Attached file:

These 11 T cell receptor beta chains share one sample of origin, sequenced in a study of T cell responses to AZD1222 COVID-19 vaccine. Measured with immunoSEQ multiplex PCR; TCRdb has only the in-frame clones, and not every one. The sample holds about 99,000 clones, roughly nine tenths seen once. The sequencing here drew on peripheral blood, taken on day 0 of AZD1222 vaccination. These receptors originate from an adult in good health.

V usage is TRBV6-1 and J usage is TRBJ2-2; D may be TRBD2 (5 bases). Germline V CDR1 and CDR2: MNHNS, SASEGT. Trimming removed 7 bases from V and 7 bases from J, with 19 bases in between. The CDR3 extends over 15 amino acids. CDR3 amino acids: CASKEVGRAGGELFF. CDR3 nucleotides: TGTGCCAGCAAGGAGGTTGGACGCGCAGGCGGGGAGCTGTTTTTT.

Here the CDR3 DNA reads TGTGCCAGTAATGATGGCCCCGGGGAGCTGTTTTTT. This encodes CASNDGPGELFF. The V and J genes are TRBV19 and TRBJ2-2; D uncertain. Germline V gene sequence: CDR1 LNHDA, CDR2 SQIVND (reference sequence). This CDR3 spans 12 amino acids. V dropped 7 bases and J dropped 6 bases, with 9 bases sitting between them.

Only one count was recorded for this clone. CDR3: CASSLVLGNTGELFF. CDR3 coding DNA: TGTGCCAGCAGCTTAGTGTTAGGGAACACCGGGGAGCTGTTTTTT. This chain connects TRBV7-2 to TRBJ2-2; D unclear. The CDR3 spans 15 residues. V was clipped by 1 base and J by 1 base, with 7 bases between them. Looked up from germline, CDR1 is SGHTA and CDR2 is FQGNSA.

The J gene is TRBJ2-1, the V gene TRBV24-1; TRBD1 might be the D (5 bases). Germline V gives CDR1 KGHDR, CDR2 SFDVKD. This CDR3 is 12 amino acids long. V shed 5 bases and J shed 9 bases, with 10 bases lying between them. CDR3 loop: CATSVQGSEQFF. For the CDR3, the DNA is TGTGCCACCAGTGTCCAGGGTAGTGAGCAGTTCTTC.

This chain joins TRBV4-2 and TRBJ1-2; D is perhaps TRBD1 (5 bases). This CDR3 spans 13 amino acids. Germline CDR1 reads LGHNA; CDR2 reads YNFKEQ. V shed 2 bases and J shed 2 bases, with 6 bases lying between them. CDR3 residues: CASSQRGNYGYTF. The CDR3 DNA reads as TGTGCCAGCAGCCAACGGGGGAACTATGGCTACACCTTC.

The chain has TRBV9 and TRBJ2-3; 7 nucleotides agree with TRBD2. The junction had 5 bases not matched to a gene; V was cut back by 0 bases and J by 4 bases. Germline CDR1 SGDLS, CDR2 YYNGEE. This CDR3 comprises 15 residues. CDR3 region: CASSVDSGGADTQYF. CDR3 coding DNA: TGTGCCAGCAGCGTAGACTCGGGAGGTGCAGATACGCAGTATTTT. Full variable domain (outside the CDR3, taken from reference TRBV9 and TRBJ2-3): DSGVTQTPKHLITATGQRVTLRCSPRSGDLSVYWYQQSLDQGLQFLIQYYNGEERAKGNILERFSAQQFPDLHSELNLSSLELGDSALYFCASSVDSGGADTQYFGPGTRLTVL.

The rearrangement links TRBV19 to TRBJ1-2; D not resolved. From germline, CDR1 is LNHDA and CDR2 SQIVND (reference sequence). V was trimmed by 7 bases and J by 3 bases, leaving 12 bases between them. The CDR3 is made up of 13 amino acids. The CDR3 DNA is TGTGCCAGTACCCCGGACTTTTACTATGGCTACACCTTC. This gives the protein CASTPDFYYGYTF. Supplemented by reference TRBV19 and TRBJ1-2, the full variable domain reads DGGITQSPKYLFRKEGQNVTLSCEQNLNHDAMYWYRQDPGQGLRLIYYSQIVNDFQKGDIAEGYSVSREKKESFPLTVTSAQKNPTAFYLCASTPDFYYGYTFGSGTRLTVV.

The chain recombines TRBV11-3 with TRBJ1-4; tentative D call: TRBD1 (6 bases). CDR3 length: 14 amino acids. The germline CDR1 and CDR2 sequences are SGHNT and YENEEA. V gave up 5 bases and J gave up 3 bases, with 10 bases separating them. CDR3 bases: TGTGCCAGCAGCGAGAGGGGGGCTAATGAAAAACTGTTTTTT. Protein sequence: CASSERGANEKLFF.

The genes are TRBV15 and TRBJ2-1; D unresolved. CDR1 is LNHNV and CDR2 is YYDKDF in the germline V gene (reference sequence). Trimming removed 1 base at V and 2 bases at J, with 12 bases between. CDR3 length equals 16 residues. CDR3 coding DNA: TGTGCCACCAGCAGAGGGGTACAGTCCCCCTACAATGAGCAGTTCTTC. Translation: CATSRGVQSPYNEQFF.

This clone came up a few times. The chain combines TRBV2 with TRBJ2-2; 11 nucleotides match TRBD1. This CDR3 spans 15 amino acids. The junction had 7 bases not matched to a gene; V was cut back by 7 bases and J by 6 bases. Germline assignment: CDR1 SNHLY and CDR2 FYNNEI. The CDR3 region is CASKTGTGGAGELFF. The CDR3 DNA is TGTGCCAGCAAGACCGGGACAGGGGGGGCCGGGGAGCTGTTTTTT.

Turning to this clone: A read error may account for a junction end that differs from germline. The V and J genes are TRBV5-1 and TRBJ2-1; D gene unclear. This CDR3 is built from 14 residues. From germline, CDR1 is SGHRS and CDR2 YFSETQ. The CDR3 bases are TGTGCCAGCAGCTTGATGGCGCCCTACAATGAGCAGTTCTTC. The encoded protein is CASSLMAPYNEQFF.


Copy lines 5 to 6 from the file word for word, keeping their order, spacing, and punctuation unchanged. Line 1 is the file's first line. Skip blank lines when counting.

The J gene is TRBJ2-1, the V gene TRBV24-1; TRBD1 might be the D (5 bases). Germline V gives CDR1 KGHDR, CDR2 SFDVKD. This CDR3 is 12 amino acids long. V shed 5 bases and J shed 9 bases, with 10 bases lying between them. CDR3 loop: CATSVQGSEQFF. For the CDR3, the DNA is TGTGCCACCAGTGTCCAGGGTAGTGAGCAGTTCTTC.

This chain joins TRBV4-2 and TRBJ1-2; D is perhaps TRBD1 (5 bases). This CDR3 spans 13 amino acids. Germline CDR1 reads LGHNA; CDR2 reads YNFKEQ. V shed 2 bases and J shed 2 bases, with 6 bases lying between them. CDR3 residues: CASSQRGNYGYTF. The CDR3 DNA reads as TGTGCCAGCAGCCAACGGGGGAACTATGGCTACACCTTC.